The incessant horn blowing was a way of communicating a helpful, albeit gratingly loud, warning to cyclists and pedestrians that a large and potentially lethal vehicle was about to pass within inches – out of necessity rather than anger.  After a few miles I got used to the honking and even began looking forward to seeing what kind of vehicle would be brushing by my left arm.  The numerous vintage busses, which were the most colorful vehicles on the road, often were packed to overflowing with passengers and luggage piled high on the roof.  Plus, they often had what appeared to be at least one designated driver’s assistant hanging off the right-hand side, alerting the driver to hazards ahead (such as American tourists on bikes!). 

Lesson #3 – Bringing your road bike and lycra from home may not always be cool.

Both Travis and I brought our road bikes.  The VeloAsia folks told us that most riders on the tour probably would have some sort of mountain or cross bike, but road bikes would be fine if we preferred.  It turns out that we were the only two with such bikes in our group (and for all we could tell, in the whole of Vietnam).  So, here we were with our 23 mm (read “skinny”) tires and fender-less bikes.  When the highway was in good condition and dry (which was rare) we were the kings of the road.

au dai on bike

However, much of the time it was raining, which forced us to negotiate water-filled potholes that often came up to our axles. I am sure that the local Vietnamese cyclists got a great kick out of seeing us struggling along on our fancy bikes, spattered with mud from head to toe.   A lingering and vivid image from one of those mud splattery days is of the sweet smile (or was it bemusement?) from a young Vietnamese woman in an impeccably clean áo dài riding her “clunky” bike (with its fenders and upright handlebars) .

Lesson #4 –  Kids are the hope of the future, hopefully.

One of the most gratifying parts of the tour was the outpouring of warmth and enthusiastic welcome from the local population, especially in the rural areas.  This turned out to be major benefit of traveling by bike rather than being encapsulated in a bus or car.  Every time we rode through a village crowds of young kids would materialize, cheering and wanting to show off their command of English (did they do that for German or French cyclists also?).  Even though I have never been a rock star, the excitement we created along the way is about as close as I probably will ever get (until BigLittleMeals goes viral, of course).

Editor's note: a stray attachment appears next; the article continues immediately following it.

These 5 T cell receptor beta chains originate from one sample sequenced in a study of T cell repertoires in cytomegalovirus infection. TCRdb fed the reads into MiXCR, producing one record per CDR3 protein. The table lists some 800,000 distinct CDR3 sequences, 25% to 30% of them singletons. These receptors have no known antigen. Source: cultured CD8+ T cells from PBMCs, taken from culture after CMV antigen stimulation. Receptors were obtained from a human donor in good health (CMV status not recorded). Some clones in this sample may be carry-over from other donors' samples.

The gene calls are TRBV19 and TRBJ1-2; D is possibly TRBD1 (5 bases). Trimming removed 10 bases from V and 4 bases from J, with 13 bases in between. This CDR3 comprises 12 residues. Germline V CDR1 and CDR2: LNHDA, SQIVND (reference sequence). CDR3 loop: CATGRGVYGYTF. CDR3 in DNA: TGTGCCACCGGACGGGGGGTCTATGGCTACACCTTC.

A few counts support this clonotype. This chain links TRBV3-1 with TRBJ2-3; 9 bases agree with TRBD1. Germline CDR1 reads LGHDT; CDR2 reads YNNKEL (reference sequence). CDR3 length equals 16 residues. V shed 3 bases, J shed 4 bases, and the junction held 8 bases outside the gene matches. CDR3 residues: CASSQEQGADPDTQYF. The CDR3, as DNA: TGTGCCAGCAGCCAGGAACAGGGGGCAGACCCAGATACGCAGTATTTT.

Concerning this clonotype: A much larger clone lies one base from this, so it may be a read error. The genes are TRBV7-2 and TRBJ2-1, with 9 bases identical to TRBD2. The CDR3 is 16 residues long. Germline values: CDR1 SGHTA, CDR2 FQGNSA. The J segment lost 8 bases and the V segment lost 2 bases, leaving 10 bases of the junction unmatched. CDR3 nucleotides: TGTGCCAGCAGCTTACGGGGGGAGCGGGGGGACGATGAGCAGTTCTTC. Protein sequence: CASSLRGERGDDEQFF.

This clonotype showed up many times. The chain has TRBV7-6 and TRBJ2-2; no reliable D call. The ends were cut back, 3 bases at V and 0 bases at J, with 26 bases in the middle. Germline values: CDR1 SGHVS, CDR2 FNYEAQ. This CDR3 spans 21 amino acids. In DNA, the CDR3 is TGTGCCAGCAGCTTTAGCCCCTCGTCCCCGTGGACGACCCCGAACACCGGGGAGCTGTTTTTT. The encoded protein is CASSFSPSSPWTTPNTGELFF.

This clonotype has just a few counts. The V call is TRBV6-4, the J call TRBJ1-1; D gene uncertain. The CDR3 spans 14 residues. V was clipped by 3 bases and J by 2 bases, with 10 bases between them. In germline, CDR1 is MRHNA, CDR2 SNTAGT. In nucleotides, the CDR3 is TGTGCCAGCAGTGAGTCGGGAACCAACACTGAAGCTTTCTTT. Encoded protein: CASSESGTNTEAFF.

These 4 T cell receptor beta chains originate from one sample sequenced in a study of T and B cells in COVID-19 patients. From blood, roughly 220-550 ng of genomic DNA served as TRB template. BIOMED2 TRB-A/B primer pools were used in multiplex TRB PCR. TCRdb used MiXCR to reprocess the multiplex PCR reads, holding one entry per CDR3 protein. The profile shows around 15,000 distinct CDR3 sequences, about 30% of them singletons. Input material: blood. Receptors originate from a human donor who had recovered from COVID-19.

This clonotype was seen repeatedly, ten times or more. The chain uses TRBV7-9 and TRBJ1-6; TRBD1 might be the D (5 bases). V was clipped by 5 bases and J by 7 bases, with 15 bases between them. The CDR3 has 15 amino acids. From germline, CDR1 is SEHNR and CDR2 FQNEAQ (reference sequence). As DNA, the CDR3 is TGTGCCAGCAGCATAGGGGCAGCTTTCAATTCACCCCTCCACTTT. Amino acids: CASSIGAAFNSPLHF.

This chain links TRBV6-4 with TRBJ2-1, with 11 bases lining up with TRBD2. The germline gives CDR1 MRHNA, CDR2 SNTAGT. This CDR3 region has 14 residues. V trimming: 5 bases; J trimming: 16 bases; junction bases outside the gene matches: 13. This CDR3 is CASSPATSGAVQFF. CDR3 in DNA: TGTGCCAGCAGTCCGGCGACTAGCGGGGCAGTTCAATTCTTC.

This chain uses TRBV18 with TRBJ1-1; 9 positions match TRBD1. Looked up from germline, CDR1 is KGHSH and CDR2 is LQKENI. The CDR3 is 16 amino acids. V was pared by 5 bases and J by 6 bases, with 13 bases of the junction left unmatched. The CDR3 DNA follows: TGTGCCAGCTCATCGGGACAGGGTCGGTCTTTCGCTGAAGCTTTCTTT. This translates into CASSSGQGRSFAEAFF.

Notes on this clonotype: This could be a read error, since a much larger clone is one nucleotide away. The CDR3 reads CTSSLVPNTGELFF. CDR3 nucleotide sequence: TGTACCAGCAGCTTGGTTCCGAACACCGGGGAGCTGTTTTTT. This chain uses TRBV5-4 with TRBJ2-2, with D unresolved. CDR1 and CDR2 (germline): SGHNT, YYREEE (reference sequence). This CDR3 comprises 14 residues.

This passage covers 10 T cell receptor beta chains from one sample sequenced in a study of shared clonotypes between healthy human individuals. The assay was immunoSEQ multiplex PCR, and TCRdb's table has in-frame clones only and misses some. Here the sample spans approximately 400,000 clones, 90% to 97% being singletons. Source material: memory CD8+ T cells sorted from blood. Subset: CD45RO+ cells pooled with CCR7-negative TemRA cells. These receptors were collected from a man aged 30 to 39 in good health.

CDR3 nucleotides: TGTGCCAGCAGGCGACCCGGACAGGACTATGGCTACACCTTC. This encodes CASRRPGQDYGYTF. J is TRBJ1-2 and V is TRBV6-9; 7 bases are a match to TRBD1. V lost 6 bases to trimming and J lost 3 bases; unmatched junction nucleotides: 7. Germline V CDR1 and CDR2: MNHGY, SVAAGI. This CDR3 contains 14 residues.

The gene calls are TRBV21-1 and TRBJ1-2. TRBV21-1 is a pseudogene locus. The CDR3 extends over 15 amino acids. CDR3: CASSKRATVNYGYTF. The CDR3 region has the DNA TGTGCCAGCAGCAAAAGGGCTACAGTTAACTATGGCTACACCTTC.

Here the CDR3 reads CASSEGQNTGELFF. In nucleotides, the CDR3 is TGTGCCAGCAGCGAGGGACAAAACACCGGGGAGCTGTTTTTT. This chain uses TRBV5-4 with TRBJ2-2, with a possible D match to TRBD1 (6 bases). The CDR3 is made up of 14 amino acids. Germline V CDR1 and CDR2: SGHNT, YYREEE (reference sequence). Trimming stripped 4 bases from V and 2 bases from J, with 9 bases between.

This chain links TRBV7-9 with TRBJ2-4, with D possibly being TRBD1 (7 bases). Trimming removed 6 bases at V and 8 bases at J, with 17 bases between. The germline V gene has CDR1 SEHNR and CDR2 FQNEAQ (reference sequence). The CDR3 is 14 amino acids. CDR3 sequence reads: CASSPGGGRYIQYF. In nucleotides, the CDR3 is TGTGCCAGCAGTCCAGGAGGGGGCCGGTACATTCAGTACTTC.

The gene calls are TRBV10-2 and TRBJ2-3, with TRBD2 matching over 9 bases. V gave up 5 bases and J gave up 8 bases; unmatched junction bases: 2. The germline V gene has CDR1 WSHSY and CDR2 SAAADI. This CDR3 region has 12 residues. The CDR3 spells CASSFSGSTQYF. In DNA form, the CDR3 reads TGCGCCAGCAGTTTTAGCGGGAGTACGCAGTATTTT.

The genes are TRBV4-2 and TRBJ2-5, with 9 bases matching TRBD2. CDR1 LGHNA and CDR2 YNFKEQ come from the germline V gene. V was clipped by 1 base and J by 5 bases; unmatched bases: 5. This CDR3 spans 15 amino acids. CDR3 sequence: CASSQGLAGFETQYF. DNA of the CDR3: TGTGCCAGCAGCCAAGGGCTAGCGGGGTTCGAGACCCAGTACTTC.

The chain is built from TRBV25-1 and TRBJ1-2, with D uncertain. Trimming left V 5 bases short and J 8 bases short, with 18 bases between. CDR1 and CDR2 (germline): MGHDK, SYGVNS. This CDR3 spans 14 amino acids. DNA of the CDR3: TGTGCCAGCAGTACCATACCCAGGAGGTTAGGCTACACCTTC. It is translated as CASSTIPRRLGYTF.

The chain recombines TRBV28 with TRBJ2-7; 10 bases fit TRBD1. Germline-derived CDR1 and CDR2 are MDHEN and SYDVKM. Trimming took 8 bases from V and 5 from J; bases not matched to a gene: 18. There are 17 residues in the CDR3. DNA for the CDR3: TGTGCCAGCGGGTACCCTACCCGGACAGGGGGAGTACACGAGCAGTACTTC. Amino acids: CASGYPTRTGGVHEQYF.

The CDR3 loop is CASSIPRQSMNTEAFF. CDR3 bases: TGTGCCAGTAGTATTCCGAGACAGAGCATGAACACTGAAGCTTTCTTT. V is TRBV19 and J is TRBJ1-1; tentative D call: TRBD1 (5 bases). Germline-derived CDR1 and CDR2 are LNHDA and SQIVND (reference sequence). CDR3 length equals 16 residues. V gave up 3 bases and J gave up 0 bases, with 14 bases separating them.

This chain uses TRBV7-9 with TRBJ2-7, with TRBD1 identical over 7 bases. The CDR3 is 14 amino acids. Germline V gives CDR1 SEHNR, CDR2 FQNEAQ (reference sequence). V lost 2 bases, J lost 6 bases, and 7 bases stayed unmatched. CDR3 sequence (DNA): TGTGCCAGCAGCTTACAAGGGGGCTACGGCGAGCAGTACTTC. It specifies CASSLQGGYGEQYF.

vietnam2000

Vietnam population – median age = 24.2

The former sociology professor in me can’t help but point out that it was no fluke that we were cheered on by so many kids on our tour.  Just a glance at the age structure of Vietnam is revealing (see the population pyramid above).  The median age was about 24 years old which means that more than half of the population when we visited in 2000 was born after the U.S. left Vietnam in 1975.  These enthusiastic young folks were the Vietnamese millennials that Elisabeth Rosen writes about in a 2015 article for The Atlantic.  She suggests that with no direct experience of the “American War,”  this generation is more interested in their own future than on dwelling on the past.  I doubt if we would have fully appreciated this point if we had been touring in motor driven vehicles instead being on our bikes.  Lesson learned.

Since our Vietnam cycling tour Travis and I have ridden together a number of times.  We have tooled around Amsterdam on big heavy rented bikes, done an overnighter up the Hudson River, biked through Brooklyn and Harlem, and ridden along the Russian River and Sonoma coast.  More recently our “bonding” has been in the form fly fishing excursions (which I wrote about in an earlier Andy’s Corner).  However, out of all of our great adventures, cycling together in Vietnam remains my favorite.

 

 

 

 

2 Comments

  1. Helen Weaver says:

    What a wonderful story & pictures. It was special to hear about it first hand in 2000 but to see all the pictures now & rehear the story again 19 years later is making me……. feel old. (couldn’t resist the sisterly remark) Loved it.

    Like